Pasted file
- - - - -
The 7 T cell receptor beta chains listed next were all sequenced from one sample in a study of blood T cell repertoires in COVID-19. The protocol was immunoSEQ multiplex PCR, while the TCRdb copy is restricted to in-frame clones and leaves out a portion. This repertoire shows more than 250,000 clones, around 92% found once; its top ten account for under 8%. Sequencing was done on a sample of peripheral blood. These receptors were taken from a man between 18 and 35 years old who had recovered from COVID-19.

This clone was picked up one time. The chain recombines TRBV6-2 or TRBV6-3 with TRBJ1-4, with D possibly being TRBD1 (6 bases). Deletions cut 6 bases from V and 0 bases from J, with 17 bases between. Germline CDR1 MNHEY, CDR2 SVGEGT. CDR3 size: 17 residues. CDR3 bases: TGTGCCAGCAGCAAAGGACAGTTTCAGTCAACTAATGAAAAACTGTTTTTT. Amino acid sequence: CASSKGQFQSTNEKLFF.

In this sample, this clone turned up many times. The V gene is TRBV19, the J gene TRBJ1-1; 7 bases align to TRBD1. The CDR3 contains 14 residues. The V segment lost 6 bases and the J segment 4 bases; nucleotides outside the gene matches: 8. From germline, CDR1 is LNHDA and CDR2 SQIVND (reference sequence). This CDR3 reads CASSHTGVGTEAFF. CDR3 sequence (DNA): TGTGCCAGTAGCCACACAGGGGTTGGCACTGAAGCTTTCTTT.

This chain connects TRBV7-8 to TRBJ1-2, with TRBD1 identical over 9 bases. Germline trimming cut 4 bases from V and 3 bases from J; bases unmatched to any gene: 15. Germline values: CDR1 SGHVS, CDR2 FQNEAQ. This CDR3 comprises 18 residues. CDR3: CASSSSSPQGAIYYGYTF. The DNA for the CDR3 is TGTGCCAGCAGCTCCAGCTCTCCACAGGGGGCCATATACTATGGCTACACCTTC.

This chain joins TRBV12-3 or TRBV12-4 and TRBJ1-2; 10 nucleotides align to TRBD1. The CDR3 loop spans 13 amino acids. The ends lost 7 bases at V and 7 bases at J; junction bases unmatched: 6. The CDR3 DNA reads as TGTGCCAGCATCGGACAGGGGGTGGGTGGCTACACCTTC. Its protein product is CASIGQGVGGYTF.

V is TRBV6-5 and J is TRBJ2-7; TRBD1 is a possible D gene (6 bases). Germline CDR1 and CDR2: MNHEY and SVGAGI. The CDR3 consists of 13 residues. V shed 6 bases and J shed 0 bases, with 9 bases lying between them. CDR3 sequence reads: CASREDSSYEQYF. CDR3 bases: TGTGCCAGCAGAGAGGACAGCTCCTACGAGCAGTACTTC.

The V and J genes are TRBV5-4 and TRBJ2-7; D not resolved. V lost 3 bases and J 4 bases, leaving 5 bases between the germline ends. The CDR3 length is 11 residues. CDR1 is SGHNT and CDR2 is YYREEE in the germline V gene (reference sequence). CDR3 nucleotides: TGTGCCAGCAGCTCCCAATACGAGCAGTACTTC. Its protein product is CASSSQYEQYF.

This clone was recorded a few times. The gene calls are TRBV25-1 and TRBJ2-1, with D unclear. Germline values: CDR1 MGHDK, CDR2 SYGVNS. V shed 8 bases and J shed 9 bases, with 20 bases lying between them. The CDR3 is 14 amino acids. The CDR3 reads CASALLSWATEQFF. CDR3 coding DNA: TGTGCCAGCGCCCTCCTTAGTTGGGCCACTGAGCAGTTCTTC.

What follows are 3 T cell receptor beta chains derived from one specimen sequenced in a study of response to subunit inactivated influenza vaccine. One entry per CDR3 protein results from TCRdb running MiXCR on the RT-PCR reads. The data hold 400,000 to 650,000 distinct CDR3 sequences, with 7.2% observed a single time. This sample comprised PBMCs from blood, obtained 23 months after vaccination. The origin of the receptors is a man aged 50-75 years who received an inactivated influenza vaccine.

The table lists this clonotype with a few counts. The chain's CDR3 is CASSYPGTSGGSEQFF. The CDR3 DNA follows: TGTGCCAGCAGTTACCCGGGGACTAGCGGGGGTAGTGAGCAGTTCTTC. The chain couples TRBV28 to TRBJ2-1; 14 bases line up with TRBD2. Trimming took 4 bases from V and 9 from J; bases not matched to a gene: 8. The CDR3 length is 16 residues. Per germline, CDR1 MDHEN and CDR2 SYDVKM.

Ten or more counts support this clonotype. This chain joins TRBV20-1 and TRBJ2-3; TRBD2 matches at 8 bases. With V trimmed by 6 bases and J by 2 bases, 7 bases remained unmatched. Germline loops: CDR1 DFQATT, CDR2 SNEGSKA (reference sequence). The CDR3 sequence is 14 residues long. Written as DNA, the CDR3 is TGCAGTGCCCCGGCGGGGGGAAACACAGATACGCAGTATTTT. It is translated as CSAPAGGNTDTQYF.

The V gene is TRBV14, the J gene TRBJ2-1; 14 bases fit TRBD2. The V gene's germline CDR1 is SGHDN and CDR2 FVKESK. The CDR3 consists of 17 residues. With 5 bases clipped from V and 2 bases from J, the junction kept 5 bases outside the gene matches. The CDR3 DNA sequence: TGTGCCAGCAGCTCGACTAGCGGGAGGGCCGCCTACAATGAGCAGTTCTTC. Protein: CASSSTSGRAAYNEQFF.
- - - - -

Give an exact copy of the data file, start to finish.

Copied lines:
The 7 T cell receptor beta chains listed next were all sequenced from one sample in a study of blood T cell repertoires in COVID-19. The protocol was immunoSEQ multiplex PCR, while the TCRdb copy is restricted to in-frame clones and leaves out a portion. This repertoire shows more than 250,000 clones, around 92% found once; its top ten account for under 8%. Sequencing was done on a sample of peripheral blood. These receptors were taken from a man between 18 and 35 years old who had recovered from COVID-19.

This clone was picked up one time. The chain recombines TRBV6-2 or TRBV6-3 with TRBJ1-4, with D possibly being TRBD1 (6 bases). Deletions cut 6 bases from V and 0 bases from J, with 17 bases between. Germline CDR1 MNHEY, CDR2 SVGEGT. CDR3 size: 17 residues. CDR3 bases: TGTGCCAGCAGCAAAGGACAGTTTCAGTCAACTAATGAAAAACTGTTTTTT. Amino acid sequence: CASSKGQFQSTNEKLFF.

In this sample, this clone turned up many times. The V gene is TRBV19, the J gene TRBJ1-1; 7 bases align to TRBD1. The CDR3 contains 14 residues. The V segment lost 6 bases and the J segment 4 bases; nucleotides outside the gene matches: 8. From germline, CDR1 is LNHDA and CDR2 SQIVND (reference sequence). This CDR3 reads CASSHTGVGTEAFF. CDR3 sequence (DNA): TGTGCCAGTAGCCACACAGGGGTTGGCACTGAAGCTTTCTTT.

This chain connects TRBV7-8 to TRBJ1-2, with TRBD1 identical over 9 bases. Germline trimming cut 4 bases from V and 3 bases from J; bases unmatched to any gene: 15. Germline values: CDR1 SGHVS, CDR2 FQNEAQ. This CDR3 comprises 18 residues. CDR3: CASSSSSPQGAIYYGYTF. The DNA for the CDR3 is TGTGCCAGCAGCTCCAGCTCTCCACAGGGGGCCATATACTATGGCTACACCTTC.

This chain joins TRBV12-3 or TRBV12-4 and TRBJ1-2; 10 nucleotides align to TRBD1. The CDR3 loop spans 13 amino acids. The ends lost 7 bases at V and 7 bases at J; junction bases unmatched: 6. The CDR3 DNA reads as TGTGCCAGCATCGGACAGGGGGTGGGTGGCTACACCTTC. Its protein product is CASIGQGVGGYTF.

V is TRBV6-5 and J is TRBJ2-7; TRBD1 is a possible D gene (6 bases). Germline CDR1 and CDR2: MNHEY and SVGAGI. The CDR3 consists of 13 residues. V shed 6 bases and J shed 0 bases, with 9 bases lying between them. CDR3 sequence reads: CASREDSSYEQYF. CDR3 bases: TGTGCCAGCAGAGAGGACAGCTCCTACGAGCAGTACTTC.

The V and J genes are TRBV5-4 and TRBJ2-7; D not resolved. V lost 3 bases and J 4 bases, leaving 5 bases between the germline ends. The CDR3 length is 11 residues. CDR1 is SGHNT and CDR2 is YYREEE in the germline V gene (reference sequence). CDR3 nucleotides: TGTGCCAGCAGCTCCCAATACGAGCAGTACTTC. Its protein product is CASSSQYEQYF.

This clone was recorded a few times. The gene calls are TRBV25-1 and TRBJ2-1, with D unclear. Germline values: CDR1 MGHDK, CDR2 SYGVNS. V shed 8 bases and J shed 9 bases, with 20 bases lying between them. The CDR3 is 14 amino acids. The CDR3 reads CASALLSWATEQFF. CDR3 coding DNA: TGTGCCAGCGCCCTCCTTAGTTGGGCCACTGAGCAGTTCTTC.

What follows are 3 T cell receptor beta chains derived from one specimen sequenced in a study of response to subunit inactivated influenza vaccine. One entry per CDR3 protein results from TCRdb running MiXCR on the RT-PCR reads. The data hold 400,000 to 650,000 distinct CDR3 sequences, with 7.2% observed a single time. This sample comprised PBMCs from blood, obtained 23 months after vaccination. The origin of the receptors is a man aged 50-75 years who received an inactivated influenza vaccine.

The table lists this clonotype with a few counts. The chain's CDR3 is CASSYPGTSGGSEQFF. The CDR3 DNA follows: TGTGCCAGCAGTTACCCGGGGACTAGCGGGGGTAGTGAGCAGTTCTTC. The chain couples TRBV28 to TRBJ2-1; 14 bases line up with TRBD2. Trimming took 4 bases from V and 9 from J; bases not matched to a gene: 8. The CDR3 length is 16 residues. Per germline, CDR1 MDHEN and CDR2 SYDVKM.

Ten or more counts support this clonotype. This chain joins TRBV20-1 and TRBJ2-3; TRBD2 matches at 8 bases. With V trimmed by 6 bases and J by 2 bases, 7 bases remained unmatched. Germline loops: CDR1 DFQATT, CDR2 SNEGSKA (reference sequence). The CDR3 sequence is 14 residues long. Written as DNA, the CDR3 is TGCAGTGCCCCGGCGGGGGGAAACACAGATACGCAGTATTTT. It is translated as CSAPAGGNTDTQYF.

The V gene is TRBV14, the J gene TRBJ2-1; 14 bases fit TRBD2. The V gene's germline CDR1 is SGHDN and CDR2 FVKESK. The CDR3 consists of 17 residues. With 5 bases clipped from V and 2 bases from J, the junction kept 5 bases outside the gene matches. The CDR3 DNA sequence: TGTGCCAGCAGCTCGACTAGCGGGAGGGCCGCCTACAATGAGCAGTTCTTC. Protein: CASSSTSGRAAYNEQFF.